Religious Difference and the Monkey King of Oklahoma City

In 2012 private funds paid to erect a Ten Commandments monument on the grounds of the Oklahoma State Capitol. A 2009 state law allowing privately funded religious monuments on public grounds paved the way for the Ten Commandments to sit in granite outside the capitol. Seeing an opening in the new law and the new … Continue reading Religious Difference and the Monkey King of Oklahoma City

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Should we compare American Atheism and American Christianity?: An Impromptu Twitter Discussion

The following conversation emerged on Twitter between myself and Per D. Smith, a Ph.D. candidate at Boston University. Check out Per's great stuff over at irritually. Per specializes in studying irreligion and so I sent him a link to a CNN article and, well, click on the storify link and you can see what ensued. … Continue reading Should we compare American Atheism and American Christianity?: An Impromptu Twitter Discussion

The Invention of American Evangelicalism; or, Why Ed Blum is Mad

The following is a cross-post from Religion in American History. Check out the great comments on the original post. (If you're unsure what made Ed mad read this post.) [Update: Ed says he's not mad anymore, just passionate. Also, read this post from Ed where he expands his thoughts on race and evangelicalism. His thoughts echo much … Continue reading The Invention of American Evangelicalism; or, Why Ed Blum is Mad

Things that are still true about American Christianity…

"The new formation [born-again Christianity] was part fundamentalist, part pentecostal, part charismatic, part evangelical, and then something else in a way that none of its parts had been: morally outraged, socially engaged, and routinely politically active." -- Susan Friend Harding, The Book of Jerry Falwell (2000) I was preparing my lesson for Monday's class about … Continue reading Things that are still true about American Christianity…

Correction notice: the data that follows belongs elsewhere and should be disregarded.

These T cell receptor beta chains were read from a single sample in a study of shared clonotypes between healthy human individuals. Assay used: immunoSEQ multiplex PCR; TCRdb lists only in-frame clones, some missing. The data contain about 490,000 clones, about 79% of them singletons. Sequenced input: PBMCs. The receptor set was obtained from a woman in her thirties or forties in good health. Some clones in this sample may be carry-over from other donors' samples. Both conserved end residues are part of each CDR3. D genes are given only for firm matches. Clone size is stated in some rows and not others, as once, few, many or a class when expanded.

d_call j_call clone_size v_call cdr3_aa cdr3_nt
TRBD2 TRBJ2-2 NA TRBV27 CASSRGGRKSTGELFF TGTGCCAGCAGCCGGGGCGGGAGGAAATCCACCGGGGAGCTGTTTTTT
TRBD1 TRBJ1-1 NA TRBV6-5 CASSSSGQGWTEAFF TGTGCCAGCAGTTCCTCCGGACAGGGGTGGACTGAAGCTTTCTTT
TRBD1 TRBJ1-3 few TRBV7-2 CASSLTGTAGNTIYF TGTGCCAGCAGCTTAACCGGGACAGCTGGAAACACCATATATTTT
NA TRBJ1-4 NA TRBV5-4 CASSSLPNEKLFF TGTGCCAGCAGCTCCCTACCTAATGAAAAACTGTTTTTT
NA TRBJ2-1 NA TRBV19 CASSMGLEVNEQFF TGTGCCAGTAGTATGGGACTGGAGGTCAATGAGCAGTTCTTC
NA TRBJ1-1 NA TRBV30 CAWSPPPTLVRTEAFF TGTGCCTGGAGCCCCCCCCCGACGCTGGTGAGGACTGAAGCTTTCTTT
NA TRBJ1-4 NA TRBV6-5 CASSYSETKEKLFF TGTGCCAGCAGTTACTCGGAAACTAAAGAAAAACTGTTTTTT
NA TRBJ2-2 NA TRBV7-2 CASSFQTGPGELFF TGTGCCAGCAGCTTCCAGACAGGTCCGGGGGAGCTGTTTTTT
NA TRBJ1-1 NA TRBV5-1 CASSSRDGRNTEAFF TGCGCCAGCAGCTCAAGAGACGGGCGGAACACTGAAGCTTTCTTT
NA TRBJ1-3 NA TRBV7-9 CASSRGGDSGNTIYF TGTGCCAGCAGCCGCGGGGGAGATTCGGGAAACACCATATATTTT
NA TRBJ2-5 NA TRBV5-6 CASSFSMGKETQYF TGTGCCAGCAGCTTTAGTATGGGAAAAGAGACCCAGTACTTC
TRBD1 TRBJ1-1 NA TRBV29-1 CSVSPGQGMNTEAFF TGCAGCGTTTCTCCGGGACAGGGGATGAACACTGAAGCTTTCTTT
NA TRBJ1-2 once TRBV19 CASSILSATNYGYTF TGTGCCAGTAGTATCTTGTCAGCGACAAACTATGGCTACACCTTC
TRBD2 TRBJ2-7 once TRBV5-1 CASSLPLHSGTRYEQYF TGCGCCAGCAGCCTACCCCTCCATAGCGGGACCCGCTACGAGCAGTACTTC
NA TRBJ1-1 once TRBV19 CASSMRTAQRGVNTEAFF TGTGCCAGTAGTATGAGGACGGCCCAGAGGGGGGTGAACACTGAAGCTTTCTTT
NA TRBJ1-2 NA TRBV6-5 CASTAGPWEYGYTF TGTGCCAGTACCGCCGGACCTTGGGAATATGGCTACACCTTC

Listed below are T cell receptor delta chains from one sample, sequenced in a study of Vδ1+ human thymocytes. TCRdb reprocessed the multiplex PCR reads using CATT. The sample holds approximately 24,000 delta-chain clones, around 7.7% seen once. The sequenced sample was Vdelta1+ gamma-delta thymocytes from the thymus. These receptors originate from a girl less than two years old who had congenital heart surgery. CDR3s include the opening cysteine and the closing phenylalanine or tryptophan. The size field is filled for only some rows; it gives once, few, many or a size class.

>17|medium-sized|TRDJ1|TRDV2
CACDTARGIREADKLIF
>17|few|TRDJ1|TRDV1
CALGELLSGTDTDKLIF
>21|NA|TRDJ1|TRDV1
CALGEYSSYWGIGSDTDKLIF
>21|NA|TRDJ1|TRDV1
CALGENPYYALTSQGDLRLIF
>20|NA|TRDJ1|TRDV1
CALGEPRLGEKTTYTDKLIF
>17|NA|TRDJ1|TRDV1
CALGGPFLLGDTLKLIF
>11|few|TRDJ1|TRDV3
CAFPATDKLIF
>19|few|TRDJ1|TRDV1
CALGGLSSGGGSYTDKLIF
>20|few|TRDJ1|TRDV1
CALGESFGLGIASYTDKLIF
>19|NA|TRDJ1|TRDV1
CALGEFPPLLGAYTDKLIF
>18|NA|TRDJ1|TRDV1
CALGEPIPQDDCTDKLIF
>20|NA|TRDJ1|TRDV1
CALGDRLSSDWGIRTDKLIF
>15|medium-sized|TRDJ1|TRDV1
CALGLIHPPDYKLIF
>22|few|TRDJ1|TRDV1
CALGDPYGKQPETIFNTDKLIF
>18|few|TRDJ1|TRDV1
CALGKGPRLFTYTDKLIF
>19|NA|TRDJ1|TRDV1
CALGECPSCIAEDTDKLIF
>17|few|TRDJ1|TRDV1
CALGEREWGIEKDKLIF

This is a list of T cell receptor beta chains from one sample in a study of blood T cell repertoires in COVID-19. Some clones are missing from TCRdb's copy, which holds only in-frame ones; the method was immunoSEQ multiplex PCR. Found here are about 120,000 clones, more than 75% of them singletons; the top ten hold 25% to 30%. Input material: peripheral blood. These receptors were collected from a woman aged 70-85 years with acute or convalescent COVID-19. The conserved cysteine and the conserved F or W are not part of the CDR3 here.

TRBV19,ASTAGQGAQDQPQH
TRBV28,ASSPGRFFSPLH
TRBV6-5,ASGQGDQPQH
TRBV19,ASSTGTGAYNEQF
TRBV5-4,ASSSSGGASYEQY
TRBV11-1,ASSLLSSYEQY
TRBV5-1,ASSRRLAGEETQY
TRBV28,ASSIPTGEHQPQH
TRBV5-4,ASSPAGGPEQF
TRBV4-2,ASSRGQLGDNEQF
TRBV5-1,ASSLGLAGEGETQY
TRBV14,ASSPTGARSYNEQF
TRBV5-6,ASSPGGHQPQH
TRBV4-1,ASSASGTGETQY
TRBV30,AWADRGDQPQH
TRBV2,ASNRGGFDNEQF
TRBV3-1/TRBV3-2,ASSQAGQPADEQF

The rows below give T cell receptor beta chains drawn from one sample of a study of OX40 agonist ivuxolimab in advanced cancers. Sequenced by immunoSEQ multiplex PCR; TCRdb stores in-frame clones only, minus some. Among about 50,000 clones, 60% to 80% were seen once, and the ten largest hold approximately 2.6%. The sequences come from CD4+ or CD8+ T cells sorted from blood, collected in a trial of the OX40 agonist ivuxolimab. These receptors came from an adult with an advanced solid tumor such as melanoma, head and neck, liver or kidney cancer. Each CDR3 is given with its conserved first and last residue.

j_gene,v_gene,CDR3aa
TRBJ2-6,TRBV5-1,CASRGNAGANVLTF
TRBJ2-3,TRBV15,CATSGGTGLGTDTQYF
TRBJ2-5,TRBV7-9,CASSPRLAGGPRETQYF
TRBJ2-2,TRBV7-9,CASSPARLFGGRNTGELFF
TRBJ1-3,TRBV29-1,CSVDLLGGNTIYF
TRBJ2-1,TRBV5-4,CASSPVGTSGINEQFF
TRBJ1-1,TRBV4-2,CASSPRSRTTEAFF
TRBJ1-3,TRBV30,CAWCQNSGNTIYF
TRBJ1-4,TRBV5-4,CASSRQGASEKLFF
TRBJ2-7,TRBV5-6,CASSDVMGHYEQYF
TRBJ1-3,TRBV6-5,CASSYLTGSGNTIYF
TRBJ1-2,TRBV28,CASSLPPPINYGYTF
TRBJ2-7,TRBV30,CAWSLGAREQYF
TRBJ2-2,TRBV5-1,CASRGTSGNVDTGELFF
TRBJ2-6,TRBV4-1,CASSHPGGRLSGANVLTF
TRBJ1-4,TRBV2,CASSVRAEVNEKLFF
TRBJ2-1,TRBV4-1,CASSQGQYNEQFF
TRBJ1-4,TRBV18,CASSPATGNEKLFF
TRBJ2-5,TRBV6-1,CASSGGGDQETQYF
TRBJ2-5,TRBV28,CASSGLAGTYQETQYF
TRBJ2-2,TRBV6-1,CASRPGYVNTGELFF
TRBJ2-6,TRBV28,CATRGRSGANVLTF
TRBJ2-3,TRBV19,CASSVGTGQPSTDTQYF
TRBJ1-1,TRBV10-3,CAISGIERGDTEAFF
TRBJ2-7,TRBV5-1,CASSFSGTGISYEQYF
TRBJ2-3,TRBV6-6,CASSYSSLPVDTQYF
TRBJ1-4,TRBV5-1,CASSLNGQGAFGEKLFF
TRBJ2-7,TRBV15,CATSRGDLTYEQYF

REL100 Syllabus: Blogging, Tweeting, and Deconstructing Religion

I finally finished the syllabus for REL100. Good thing, too. The first day of class is tomorrow morning. It's all filled up--40 students. Here goes nothin'! REL 100: Introduction to Religion Christian and Hindu Traditions Michael J. Altman @MichaelJAltman Office Hours: Thursday 9am-noon, Callaway S220 (or by appt.) http://blogs.emory.edu/rel100 I. Course Description This course introduces … Continue reading REL100 Syllabus: Blogging, Tweeting, and Deconstructing Religion

Superman and the American Christian Nation

Superman is renouncing his U.S. citizenship and Mike Huckabee is none too happy about it. Huckabee, responding to the comic book flap Sunday on Fox News, called it "disturbing" that the larger than life superhero would give up his citizenship. "Well it is a comic book, but, you know it's disturbing that Superman who has … Continue reading Superman and the American Christian Nation

Not Theology, but Authority: Rob Bell and the Evangelical Institutional Establishment

Note: Originally posted at State of Formation The criticism of Rob Bell's Love Wins is not about theology. It is all about authority. In case you missed the hubbub surrounding Rob Bell's book, Love Wins, I point you to Sara Staely's post where she outlines John Piper and the neo-Calvinist establishment's response to the book. She sums up … Continue reading Not Theology, but Authority: Rob Bell and the Evangelical Institutional Establishment

Less Than Half of Evangelicals Are Tea Partying

The Pew Forum on Religion and Public Life has a new analysis of religion and the Tea Party. The whole thing is an interesting read and offers solid evidence for the religious forces driving the movement. Sara Posner and Mark Silk have offered their takes on the findings. One thing jumped out to me: Surveys … Continue reading Less Than Half of Evangelicals Are Tea Partying

Methodists and India: Mapping, Contact, and Travel in the Christian Advocate, 1860-1890

As I posted last week, this weekend I presented a paper on the topic of Methodist Media to the American Society of Church History at this year's American Historical Association meeting. Below is my paper from the panel. Methodists and India: Mapping, Contact and Travel in the Christian Advocate, 1860-1890 Michael J. Altman, Emory University … Continue reading Methodists and India: Mapping, Contact, and Travel in the Christian Advocate, 1860-1890

Things Sacred & Profane: Sacred Constitution, Jerry Brown, Mormon politics, and an atheist Bible reader

The recitation of the Constitution in the House renews the debate over Founders' intentions. Peter Berger on "Conservative Christians and the Sexual Revolution" Romney and Reid: Does Mormonism matter in politics? An atheist who is spending a year reading through the King James Bible. California's new (but not completely new) governor, Jerry Brown, trained with Jesuits, … Continue reading Things Sacred & Profane: Sacred Constitution, Jerry Brown, Mormon politics, and an atheist Bible reader